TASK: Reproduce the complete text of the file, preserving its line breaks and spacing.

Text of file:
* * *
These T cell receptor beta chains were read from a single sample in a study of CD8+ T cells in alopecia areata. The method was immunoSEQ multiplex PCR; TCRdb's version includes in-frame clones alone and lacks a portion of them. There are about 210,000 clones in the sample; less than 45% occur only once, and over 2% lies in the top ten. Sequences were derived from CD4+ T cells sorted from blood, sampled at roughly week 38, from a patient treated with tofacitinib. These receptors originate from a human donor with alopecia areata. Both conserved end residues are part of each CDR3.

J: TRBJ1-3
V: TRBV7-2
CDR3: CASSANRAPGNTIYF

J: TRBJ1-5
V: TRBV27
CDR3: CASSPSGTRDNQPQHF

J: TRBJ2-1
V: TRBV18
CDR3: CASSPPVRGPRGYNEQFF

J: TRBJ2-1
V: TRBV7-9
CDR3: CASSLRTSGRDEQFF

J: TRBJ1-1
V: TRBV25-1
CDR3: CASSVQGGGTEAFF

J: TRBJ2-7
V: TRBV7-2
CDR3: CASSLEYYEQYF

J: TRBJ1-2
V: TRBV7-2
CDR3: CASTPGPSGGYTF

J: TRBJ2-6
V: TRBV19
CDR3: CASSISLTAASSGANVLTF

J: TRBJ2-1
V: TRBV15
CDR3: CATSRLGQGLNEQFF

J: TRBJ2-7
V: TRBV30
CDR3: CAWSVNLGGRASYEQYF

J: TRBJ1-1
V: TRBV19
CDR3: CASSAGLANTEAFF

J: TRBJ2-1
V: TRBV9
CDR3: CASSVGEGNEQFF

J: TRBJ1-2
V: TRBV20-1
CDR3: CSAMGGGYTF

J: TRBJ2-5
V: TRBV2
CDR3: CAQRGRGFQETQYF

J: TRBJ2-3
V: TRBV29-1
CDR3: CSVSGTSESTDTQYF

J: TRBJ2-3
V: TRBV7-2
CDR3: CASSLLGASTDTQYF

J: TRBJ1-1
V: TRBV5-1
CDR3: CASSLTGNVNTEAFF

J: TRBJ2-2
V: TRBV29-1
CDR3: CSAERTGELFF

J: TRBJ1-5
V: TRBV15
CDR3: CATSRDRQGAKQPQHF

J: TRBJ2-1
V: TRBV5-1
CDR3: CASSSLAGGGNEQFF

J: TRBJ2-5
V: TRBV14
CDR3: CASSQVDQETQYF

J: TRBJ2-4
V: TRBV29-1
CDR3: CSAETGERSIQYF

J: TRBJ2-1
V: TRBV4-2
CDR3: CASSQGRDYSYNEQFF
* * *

These T cell receptor beta chains were read from a single sample in a study of CD8+ T cells in alopecia areata. The method was immunoSEQ multiplex PCR; TCRdb's version includes in-frame clones alone and lacks a portion of them. There are about 210,000 clones in the sample; less than 45% occur only once, and over 2% lies in the top ten. Sequences were derived from CD4+ T cells sorted from blood, sampled at roughly week 38, from a patient treated with tofacitinib. These receptors originate from a human donor with alopecia areata. Both conserved end residues are part of each CDR3.

J: TRBJ1-3
V: TRBV7-2
CDR3: CASSANRAPGNTIYF

J: TRBJ1-5
V: TRBV27
CDR3: CASSPSGTRDNQPQHF

J: TRBJ2-1
V: TRBV18
CDR3: CASSPPVRGPRGYNEQFF

J: TRBJ2-1
V: TRBV7-9
CDR3: CASSLRTSGRDEQFF

J: TRBJ1-1
V: TRBV25-1
CDR3: CASSVQGGGTEAFF

J: TRBJ2-7
V: TRBV7-2
CDR3: CASSLEYYEQYF

J: TRBJ1-2
V: TRBV7-2
CDR3: CASTPGPSGGYTF

J: TRBJ2-6
V: TRBV19
CDR3: CASSISLTAASSGANVLTF

J: TRBJ2-1
V: TRBV15
CDR3: CATSRLGQGLNEQFF

J: TRBJ2-7
V: TRBV30
CDR3: CAWSVNLGGRASYEQYF

J: TRBJ1-1
V: TRBV19
CDR3: CASSAGLANTEAFF

J: TRBJ2-1
V: TRBV9
CDR3: CASSVGEGNEQFF

J: TRBJ1-2
V: TRBV20-1
CDR3: CSAMGGGYTF

J: TRBJ2-5
V: TRBV2
CDR3: CAQRGRGFQETQYF

J: TRBJ2-3
V: TRBV29-1
CDR3: CSVSGTSESTDTQYF

J: TRBJ2-3
V: TRBV7-2
CDR3: CASSLLGASTDTQYF

J: TRBJ1-1
V: TRBV5-1
CDR3: CASSLTGNVNTEAFF

J: TRBJ2-2
V: TRBV29-1
CDR3: CSAERTGELFF

J: TRBJ1-5
V: TRBV15
CDR3: CATSRDRQGAKQPQHF

J: TRBJ2-1
V: TRBV5-1
CDR3: CASSSLAGGGNEQFF

J: TRBJ2-5
V: TRBV14
CDR3: CASSQVDQETQYF

J: TRBJ2-4
V: TRBV29-1
CDR3: CSAETGERSIQYF

J: TRBJ2-1
V: TRBV4-2
CDR3: CASSQGRDYSYNEQFF